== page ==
[Article first published as First PSN, now SOE: Sony’s Wounds Deepen on Blogcritics.]
I spent more time this morning checking the posting dates of the articles I was reading online than I did on taking in their contents. It seemed to me like I had read these stories before. I checked my network connection and made sure that I wasn’t getting cached copies of the sites I was reading, and then went back to searching for posting dates again. Why? Because what I was reading about was a security breach and attacks on Sony servers that could have caused user information to be compromised. Now it was fairly early for me, so I didn’t put the pieces together right away and convince myself it wasn’t just déjà vu. I mean I remember writing about Sony’s PSN press conference. Or do I? Finally reality dawned on me as the coffee kicked in and I realized that this wasn’t about the PSN. It was SOE.
The story today is actually about Sony Online Entertainment (SOE), Sony’s online gaming arm. Separate from the PlayStation Network, this is the part of Sony that offers MMO games like EverQuest and DC Universe Online. As it turns out, as I was writing about Sony’s “Welcome Back” package for PSN customers, it was reported by Nikkei that about 12,700 credit card numbers were stolen in more of the digital salvo against Sony, which caused Sony to take their SOE sites offline. Sony spokeswoman Michele Sturdivant told the Wall Street Journal that “this was not a second attack,” citing that the SOE sites were taken down as part of their ongoing investigation regarding the PSN intrusion. It still seems to be a second attack to me regardless of that statement. Even though the systems are similar, PSN and SOE are operated separately as distinct systems, even though they share some tech under the Sony banner. Maybe instead we can call it a second battle in the same war.
Well my friends, that wasn’t nearly the end of it. A press release put out there today by SOE states that personal information could have been stolen from 24.6 million accounts in addition to those taken from the PSN. 24.6 million. To put that into perspective, that number is larger than the entire population of Australia, or about 8% of the number of people in the United States. The account information includes general user information like names and addresses (…and hashed passwords). In the same press release they fess up to those 12,700 stolen credit card numbers, but state that they are non-U.S. numbers from an outdated 2007 database. Also stolen were 10,700 debit cards from Austria, Germany, the Netherlands, and Spain which included bank account numbers in addition to general user information.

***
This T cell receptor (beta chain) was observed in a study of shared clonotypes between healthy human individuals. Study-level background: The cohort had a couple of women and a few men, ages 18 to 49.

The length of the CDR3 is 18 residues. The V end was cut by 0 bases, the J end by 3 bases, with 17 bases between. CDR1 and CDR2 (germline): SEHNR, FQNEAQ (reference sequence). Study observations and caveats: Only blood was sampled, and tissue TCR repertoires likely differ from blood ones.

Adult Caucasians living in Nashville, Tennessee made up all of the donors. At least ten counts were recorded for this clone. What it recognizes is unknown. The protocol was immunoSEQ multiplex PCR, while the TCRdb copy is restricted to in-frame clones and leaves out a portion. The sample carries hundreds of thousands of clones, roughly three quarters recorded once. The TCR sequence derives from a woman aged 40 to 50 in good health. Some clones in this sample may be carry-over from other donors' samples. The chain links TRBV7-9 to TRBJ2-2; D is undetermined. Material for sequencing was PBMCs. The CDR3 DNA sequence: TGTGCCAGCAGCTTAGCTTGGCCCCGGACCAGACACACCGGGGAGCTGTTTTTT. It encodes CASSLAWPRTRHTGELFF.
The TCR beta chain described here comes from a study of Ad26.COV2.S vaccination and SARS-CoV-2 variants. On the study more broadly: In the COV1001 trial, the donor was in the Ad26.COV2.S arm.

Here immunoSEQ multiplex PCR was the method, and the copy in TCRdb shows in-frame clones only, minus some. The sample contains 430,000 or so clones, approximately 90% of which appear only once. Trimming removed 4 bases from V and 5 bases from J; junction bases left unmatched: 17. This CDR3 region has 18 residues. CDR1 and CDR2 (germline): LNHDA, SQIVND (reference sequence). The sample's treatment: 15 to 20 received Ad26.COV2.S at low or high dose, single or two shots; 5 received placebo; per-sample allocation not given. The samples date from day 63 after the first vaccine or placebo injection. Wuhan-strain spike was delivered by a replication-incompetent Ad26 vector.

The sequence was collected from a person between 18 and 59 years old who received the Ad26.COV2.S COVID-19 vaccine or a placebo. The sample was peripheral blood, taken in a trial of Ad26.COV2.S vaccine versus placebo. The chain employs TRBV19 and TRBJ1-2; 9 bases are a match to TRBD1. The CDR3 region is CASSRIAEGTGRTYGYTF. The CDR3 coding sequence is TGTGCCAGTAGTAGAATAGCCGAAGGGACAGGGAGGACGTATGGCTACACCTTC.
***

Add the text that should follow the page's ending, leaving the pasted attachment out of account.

Sony’s already fighting to keep their PSN customer base, and is currently working on a “make good” plan for their MMOs. Right now that means 30 days of additional time on their SOE subscriptions, with an additional day for each day the system is down and again, the promise to do better. Their security update and customer service notification outlines similar things as the earlier PSN press release, including offering help with enrolling in identity theft protection programs, putting fraud alerts on your credit with reporting agencies, and links to the FTC’s ID theft page.
So what’s next? Sony has found itself in all-out war after the intrusions into their gaming services. What can they say that’s positive? If it is any saving grace, Sony did state that the credit card numbers were transformed with a cryptographic hash, but experts at Sophos Labs point out that hashing a file doesn’t make it unbreakable. In my role in IT, it’s amazing how many people outright tell me that they use the same password for absolutely every aspect of their online identity. This is a fairly common practice, so getting one user’s password may in fact mean getting all of that user’s passwords.
To play devil’s advocate here for a second, Sony was also a victim in this ordeal, and was at the receiving end of intrusions that are clearly criminally malicious in their design. It’s very easy for a lot of companies to say they’ve never been hacked because, let’s face it, they’ve never been anyone’s targets, as Sony clearly is right now. Sony has been embroiled in some pretty public battles of late, starting with legal action with George “Geohot” Hotz and a subsequent issue with Anonymous, that have squarely thrown them into the public eye. Combining that with some people’s scrutiny of their practices (while Microsoft is openly offering an SDK for Kinect), as well as a series of SOE layoffs in late March, there are a lot of potential culprits out there.
I never really used my PS3 much because it was just something that came as a bonus with the TV I bought, and ended up solely being my Blu-ray player for a while until I finally bought some games for it. I don’t play online through PSN, and I don’t play anything through SOE, but those things aside, the PS3 is a good console with decent games that’s capable of doing a lot of things. It’s sad really. All of that was wrecked for a lot of people by what I can only call a lack of preventative security measures. When dealing with user accounts and financial transactions, user security must be paramount. It was possible for Sony to climb out of the PSN mess, but with the SOE problem it could be the equivalent of clawing their way back from the brink of death. Combined with the PSN issue, the number of affected users has topped 100 million, and every single one of them are probably thinking twice about doing business with Sony again.